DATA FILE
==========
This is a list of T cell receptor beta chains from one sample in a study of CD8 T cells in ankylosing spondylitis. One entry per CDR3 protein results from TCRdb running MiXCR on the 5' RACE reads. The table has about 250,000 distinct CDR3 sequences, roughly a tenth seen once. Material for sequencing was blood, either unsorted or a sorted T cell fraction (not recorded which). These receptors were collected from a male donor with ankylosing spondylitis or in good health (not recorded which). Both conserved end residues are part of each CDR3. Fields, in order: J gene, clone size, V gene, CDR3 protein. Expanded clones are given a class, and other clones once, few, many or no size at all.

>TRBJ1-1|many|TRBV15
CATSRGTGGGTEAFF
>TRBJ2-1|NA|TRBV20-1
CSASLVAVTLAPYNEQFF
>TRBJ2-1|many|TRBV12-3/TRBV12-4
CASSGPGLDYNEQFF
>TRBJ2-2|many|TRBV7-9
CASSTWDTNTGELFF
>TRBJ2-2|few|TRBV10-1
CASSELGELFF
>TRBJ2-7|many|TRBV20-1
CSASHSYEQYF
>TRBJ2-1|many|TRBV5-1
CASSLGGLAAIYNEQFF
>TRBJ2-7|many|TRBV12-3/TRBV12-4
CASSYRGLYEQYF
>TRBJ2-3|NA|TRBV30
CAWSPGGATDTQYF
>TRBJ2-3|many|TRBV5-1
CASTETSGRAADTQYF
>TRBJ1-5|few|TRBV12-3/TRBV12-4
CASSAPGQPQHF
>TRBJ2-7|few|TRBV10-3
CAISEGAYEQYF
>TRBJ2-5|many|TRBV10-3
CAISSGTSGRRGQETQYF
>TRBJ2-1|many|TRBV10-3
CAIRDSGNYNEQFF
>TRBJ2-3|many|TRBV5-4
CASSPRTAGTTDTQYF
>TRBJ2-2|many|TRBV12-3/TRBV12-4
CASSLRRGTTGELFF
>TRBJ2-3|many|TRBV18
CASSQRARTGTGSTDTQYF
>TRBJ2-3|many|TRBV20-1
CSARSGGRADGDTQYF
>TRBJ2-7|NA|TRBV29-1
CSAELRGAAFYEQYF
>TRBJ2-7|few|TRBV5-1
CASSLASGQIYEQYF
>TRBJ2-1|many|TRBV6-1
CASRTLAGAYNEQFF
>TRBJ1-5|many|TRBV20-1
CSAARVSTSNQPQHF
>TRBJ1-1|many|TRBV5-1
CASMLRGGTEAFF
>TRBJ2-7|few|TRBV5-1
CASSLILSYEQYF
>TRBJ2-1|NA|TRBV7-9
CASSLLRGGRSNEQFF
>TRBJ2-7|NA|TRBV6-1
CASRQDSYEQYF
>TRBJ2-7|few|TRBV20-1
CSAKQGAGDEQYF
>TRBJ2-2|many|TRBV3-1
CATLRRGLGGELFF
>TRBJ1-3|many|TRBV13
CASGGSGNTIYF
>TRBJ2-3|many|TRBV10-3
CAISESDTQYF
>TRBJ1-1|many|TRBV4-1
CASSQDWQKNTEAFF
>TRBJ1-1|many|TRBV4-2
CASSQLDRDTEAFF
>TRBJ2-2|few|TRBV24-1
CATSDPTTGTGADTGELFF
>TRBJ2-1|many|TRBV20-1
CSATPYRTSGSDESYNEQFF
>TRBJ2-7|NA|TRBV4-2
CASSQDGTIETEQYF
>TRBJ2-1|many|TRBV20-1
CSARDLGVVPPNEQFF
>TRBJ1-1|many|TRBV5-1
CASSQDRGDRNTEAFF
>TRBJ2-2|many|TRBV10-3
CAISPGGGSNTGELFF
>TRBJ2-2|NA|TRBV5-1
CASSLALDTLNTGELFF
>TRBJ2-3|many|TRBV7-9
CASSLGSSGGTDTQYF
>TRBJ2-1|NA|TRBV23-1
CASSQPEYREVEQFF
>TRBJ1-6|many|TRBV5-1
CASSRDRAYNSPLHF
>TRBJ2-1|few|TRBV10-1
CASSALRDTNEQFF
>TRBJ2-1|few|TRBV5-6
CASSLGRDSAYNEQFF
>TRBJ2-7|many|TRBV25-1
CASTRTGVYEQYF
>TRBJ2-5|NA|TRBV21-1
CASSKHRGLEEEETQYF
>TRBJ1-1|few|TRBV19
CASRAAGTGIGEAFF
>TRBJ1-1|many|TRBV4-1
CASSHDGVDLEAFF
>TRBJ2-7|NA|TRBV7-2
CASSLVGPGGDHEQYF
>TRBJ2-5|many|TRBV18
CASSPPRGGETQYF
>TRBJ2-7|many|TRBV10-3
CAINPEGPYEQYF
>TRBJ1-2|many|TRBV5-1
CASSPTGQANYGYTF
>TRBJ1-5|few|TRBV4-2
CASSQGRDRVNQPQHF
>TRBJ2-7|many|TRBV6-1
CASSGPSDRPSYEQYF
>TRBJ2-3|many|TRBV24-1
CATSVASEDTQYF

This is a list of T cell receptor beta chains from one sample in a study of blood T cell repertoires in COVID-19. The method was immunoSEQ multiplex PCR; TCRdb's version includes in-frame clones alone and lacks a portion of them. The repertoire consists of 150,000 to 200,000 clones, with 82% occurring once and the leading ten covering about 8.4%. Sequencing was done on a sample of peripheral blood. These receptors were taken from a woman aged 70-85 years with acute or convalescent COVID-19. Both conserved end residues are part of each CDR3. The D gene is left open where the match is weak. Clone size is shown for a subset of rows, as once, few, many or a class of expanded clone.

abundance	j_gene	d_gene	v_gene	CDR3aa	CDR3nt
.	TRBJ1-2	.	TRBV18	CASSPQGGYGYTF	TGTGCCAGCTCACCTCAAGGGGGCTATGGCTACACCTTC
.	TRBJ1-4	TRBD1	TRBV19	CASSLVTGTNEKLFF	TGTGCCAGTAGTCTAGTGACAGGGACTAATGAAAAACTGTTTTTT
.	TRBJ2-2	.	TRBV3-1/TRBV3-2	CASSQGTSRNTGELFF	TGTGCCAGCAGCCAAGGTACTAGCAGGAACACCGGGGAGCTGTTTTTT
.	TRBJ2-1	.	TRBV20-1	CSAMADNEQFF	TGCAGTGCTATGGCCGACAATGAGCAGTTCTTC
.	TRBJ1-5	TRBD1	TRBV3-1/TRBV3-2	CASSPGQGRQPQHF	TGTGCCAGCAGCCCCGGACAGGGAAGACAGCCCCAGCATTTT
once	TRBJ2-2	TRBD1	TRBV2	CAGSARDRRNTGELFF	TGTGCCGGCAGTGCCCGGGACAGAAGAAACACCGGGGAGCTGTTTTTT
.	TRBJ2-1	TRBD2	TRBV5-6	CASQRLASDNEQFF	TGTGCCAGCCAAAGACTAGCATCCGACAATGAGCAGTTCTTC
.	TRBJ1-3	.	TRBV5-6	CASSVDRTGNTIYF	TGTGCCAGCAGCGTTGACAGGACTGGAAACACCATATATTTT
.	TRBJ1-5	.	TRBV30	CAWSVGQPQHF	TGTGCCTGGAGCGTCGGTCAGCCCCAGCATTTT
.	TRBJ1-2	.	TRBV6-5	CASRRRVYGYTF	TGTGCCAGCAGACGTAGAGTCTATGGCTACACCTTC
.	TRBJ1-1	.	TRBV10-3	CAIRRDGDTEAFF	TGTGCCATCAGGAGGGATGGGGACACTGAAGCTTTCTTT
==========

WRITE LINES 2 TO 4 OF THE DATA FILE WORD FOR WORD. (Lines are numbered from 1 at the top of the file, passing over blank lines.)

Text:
>TRBJ1-1|many|TRBV15
CATSRGTGGGTEAFF
>TRBJ2-1|NA|TRBV20-1